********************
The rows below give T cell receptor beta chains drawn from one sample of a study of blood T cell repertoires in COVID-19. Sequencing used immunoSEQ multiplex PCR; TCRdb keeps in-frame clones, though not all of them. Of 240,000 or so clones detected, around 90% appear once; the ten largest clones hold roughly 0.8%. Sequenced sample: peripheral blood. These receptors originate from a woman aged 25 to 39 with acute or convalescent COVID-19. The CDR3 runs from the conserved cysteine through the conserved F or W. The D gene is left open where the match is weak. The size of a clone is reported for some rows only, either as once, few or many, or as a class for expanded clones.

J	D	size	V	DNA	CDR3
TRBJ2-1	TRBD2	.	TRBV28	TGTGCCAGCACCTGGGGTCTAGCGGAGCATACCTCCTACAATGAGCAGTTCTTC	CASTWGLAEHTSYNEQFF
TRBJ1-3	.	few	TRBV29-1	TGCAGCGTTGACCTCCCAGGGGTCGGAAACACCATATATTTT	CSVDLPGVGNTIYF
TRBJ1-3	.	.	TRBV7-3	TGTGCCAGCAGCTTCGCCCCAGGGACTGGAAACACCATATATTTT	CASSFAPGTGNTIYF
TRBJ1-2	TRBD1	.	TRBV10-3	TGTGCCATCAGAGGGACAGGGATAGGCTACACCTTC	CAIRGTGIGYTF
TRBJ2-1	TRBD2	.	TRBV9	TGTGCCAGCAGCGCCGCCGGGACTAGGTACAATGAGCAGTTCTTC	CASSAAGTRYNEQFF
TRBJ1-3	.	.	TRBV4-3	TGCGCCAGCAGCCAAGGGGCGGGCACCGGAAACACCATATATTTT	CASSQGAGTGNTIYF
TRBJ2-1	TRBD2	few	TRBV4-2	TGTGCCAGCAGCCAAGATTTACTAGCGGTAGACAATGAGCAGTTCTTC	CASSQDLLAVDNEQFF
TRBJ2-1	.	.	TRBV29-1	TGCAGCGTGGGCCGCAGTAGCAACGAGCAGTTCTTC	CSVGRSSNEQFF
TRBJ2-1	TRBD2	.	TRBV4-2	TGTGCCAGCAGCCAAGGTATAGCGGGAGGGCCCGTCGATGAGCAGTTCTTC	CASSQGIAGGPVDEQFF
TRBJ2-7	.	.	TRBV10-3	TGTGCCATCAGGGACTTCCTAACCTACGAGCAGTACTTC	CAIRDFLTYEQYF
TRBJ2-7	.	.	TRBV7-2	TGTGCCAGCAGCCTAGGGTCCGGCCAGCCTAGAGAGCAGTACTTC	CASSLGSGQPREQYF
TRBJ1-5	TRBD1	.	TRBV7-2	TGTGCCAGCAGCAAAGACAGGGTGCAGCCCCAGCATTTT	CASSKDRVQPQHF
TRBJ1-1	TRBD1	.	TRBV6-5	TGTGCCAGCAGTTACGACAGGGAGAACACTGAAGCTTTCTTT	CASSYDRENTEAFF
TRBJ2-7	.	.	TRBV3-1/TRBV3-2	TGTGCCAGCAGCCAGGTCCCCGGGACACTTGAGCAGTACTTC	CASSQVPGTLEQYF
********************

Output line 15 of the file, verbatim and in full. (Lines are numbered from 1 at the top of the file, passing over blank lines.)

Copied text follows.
TRBJ1-1	TRBD1	.	TRBV6-5	TGTGCCAGCAGTTACGACAGGGAGAACACTGAAGCTTTCTTT	CASSYDRENTEAFF